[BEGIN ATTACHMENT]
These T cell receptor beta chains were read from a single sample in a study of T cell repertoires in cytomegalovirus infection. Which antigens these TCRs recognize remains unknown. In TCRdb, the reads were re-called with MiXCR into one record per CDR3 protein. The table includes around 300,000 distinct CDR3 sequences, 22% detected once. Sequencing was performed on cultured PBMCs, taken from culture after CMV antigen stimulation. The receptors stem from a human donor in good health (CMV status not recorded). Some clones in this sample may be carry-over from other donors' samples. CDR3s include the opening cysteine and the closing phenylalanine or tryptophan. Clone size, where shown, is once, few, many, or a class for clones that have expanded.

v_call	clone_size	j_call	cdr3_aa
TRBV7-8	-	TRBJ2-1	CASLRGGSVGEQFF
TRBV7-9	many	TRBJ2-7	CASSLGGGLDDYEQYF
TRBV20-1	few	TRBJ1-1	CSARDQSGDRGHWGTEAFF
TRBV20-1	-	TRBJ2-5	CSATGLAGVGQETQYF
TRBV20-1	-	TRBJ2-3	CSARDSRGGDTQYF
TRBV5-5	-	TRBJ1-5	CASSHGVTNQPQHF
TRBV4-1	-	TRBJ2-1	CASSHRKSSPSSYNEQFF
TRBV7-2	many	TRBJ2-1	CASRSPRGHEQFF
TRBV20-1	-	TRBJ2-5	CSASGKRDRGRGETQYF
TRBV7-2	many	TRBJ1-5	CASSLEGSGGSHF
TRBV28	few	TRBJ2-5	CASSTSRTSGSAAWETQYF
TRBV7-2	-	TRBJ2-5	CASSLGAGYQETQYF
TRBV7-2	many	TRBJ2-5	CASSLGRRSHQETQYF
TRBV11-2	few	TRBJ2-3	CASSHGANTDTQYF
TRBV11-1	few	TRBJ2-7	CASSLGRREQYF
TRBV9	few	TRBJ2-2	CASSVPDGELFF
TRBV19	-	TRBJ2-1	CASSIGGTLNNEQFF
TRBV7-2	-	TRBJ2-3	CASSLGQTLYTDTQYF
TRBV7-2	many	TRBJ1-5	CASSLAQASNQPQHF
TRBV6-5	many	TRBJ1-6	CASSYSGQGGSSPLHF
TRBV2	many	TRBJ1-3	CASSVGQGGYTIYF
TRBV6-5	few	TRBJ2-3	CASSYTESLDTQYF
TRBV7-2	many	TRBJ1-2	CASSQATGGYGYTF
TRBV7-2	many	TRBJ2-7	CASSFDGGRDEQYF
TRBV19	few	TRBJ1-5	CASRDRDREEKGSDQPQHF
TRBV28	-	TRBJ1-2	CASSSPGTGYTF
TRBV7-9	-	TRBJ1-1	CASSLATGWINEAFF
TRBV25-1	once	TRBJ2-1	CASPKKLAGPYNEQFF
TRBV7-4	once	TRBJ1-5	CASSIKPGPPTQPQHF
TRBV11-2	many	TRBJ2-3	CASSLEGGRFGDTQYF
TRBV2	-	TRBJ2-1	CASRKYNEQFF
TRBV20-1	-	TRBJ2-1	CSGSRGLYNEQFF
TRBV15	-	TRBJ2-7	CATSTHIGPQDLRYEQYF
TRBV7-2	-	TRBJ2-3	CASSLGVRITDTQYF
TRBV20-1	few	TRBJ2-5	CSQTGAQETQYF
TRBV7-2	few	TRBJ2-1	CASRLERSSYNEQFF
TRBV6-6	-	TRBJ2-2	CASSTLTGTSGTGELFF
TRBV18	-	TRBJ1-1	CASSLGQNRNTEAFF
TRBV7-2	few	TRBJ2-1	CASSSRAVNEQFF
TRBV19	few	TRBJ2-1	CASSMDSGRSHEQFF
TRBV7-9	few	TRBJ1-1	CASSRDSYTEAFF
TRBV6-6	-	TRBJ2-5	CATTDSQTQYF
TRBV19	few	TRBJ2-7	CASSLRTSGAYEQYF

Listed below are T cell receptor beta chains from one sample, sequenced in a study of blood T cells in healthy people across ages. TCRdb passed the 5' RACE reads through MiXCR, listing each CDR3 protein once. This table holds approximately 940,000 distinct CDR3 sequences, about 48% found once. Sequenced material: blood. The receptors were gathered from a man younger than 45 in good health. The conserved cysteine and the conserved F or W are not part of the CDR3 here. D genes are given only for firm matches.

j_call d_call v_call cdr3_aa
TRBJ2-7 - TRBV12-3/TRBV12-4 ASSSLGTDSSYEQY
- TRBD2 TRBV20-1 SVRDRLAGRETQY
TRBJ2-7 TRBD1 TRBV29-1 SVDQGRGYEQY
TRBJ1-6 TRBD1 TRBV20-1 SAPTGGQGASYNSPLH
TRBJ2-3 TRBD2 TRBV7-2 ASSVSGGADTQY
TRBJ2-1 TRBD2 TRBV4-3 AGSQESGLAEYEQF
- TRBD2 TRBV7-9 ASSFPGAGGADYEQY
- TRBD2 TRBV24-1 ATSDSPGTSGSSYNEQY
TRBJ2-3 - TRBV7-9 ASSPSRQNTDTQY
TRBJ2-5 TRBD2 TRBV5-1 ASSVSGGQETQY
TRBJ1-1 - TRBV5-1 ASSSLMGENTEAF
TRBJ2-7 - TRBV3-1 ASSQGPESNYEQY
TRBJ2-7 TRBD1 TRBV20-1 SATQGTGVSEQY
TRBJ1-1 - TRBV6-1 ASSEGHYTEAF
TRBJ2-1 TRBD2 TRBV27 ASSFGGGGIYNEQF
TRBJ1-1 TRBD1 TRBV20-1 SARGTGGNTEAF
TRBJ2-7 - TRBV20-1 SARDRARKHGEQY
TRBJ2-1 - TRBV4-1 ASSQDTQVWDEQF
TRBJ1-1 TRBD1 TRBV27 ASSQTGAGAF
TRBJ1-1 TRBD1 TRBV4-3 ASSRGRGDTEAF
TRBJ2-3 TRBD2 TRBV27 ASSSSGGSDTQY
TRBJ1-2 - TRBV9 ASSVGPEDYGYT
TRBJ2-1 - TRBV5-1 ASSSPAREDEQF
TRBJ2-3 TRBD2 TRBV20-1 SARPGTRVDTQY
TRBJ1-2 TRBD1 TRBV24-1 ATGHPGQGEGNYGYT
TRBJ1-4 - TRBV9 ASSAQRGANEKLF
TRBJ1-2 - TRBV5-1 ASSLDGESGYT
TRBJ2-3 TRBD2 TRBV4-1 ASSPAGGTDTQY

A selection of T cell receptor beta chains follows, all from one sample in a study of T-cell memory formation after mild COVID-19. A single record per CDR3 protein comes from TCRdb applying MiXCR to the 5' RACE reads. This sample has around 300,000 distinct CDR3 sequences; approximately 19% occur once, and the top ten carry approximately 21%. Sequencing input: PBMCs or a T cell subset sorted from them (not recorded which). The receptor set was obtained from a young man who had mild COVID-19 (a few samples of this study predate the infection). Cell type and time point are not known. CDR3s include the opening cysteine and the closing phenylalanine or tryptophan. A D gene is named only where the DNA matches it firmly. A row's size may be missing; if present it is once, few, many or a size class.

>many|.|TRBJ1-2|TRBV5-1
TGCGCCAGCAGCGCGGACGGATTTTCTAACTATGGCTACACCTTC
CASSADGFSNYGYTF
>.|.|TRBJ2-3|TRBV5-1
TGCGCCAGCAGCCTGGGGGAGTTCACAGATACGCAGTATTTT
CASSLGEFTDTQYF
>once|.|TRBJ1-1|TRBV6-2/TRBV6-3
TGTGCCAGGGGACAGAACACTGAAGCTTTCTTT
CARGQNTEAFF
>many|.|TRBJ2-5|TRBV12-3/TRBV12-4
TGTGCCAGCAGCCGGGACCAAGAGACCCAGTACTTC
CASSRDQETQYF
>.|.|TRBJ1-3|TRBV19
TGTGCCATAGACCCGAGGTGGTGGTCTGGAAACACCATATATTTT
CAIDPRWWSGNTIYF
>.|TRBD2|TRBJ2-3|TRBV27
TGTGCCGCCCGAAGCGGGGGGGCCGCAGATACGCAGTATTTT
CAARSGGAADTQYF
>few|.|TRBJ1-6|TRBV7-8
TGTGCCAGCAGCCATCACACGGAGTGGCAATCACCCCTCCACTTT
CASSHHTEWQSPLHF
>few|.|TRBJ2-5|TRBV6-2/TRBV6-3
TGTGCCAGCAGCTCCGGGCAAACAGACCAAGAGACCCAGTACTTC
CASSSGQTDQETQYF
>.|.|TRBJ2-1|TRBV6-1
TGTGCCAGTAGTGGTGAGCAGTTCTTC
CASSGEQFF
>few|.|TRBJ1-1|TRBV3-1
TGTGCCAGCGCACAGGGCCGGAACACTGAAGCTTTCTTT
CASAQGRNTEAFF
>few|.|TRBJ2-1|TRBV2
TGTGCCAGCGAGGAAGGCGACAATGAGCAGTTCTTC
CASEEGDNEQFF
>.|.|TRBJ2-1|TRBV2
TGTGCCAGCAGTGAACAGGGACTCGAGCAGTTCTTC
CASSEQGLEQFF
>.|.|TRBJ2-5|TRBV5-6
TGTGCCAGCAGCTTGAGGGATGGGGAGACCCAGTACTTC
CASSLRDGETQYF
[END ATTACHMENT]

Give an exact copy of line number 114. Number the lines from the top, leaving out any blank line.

TGTGCCAGCAGCTTGAGGGATGGGGAGACCCAGTACTTC